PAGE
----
Simple Strategies for Overcoming Entrepreneurial Setbacks

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Written by: Chelsea Lamb of

Every business owner faces setbacks. While it can be incredibly discouraging to watch your sales dip and your client base dry up, it’s not the end of the world. Get back out there and try again! 

Of course, this is easier said than done when your finances have taken a hit. To help you cope with your financial setback and navigate a new startup, here are some other steps you should take as you pursue your new venture.

Prioritize Your Personal Finances

Before jumping into your new business, make sure you’re on track toward financial recovery from your past setback. FinancialMentor recommends first accepting your situation and taking inventory of your current financial health. Make sure you have a clear picture of your current resources and liabilities so you can make a plan to regain your financial footing. 

Calculate how much money you owe in debts, how much income you bring in every month, how much you spend, and what remaining assets you have to draw on. Then, establish goals to correct issues with your financial health. Be prepared to make some sacrifices to meet your goals. For example, you may have to pick up a part-time job or cut back on discretionary spending until you get back on your feet. 

Avoid falling for common misconceptions about being in debt that can hold you back from reaching your financial goals. Putting too much pressure on yourself to pay off debt can be debilitating. Be kind to yourself, celebrate those small victories, and take it one step at a time.

Take it Step by Step

Speaking of taking things step-by-step, this is exactly how you should approach your new startup. Too many entrepreneurs rush through the startup process with their eyes on the finish line, but growing a profitable business takes a lot of time and hard work.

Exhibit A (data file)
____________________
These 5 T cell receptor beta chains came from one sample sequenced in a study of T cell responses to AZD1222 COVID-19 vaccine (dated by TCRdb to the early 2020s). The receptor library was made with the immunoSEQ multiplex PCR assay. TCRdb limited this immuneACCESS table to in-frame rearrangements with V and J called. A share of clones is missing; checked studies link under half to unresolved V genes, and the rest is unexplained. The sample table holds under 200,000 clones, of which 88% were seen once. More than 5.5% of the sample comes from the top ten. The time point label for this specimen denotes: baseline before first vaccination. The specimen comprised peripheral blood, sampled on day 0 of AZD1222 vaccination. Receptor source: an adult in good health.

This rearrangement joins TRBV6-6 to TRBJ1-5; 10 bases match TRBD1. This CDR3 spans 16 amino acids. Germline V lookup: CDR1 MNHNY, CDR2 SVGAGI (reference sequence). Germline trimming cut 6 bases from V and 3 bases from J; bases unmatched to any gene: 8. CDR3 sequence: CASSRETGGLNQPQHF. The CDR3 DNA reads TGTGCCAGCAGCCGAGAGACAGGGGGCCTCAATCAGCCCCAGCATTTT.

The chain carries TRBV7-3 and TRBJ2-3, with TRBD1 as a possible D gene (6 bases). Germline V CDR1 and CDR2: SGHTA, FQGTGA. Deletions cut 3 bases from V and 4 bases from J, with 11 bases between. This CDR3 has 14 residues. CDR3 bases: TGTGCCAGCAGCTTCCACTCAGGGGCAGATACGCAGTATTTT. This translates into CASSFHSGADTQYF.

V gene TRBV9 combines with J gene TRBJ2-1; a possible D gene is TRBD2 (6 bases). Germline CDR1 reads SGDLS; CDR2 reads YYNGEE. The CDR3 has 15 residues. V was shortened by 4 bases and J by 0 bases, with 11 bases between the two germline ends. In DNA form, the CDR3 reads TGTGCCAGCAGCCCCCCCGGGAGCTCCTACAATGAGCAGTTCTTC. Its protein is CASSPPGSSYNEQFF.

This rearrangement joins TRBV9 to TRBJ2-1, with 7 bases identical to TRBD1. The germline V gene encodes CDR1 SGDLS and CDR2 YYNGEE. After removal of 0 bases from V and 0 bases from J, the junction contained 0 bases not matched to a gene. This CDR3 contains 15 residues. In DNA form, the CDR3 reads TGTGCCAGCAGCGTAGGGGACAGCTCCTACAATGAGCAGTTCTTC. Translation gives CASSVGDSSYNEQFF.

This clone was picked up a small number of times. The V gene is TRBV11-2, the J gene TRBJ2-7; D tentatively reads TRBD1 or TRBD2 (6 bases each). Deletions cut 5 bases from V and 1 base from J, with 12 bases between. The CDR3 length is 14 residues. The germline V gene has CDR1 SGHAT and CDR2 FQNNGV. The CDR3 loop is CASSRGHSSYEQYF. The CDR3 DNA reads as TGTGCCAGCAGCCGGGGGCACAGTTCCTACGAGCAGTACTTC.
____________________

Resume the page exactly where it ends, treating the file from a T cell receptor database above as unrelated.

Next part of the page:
To help you plan a successful launch, the U.S. Chamber of Commerce outlines each step in detail. Start by doing market research to better understand your chosen industry, writing a business plan to establish your startup roadmap, and registering your business with your state and the federal government.

When it’s time to register your business, you will need to choose a legal structure. Many small businesses start as sole proprietorships, but this type of structure can leave you personally liable for business debts and lawsuits. Instead, consider forming an LLC to separate your business and personal assets. LLCs also enjoy flexible taxation options without the complex formalities involved in running a corporation. 

Shift Your Perspective

If you’re struggling to get back into entrepreneurship after your setback, you might benefit from a shift in perspective. Try to see failure as a learning opportunity! Embrace setbacks as a chance to learn what doesn’t work so you can build an even better business the next time around. While it’s easy to attribute failure to lack of experience, even the most accomplished business owners make mistakes. 

Flexibility is critical to your success in business. While it’s human nature to resist change, entrepreneurs should be willing to adapt their business strategy to better align with changing consumer behavior. As we saw during the pandemic, the businesses that thrived were those that quickly shifted to meet new customer demands. Instead of seeing roadblocks as something negative, try to view them as new challenges to overcome and opportunities for growth!

Leading entrepreneurs are always looking to improve themselves and their businesses. By earning an MBA, you’ll learn business-specific skills such as communication, management, leadership, and decision making. And by enrolling in an online degree program, you’ll be able to complete the coursework according to your schedule so you can still focus on running your business.

No one launches a business expecting it to fail. But the harsh reality is that most businesses experience setbacks from time to time, and entrepreneurs have to be ready and willing to learn from their mistakes. Take some time to tend to your financial health, establish a new startup plan, and get back out there!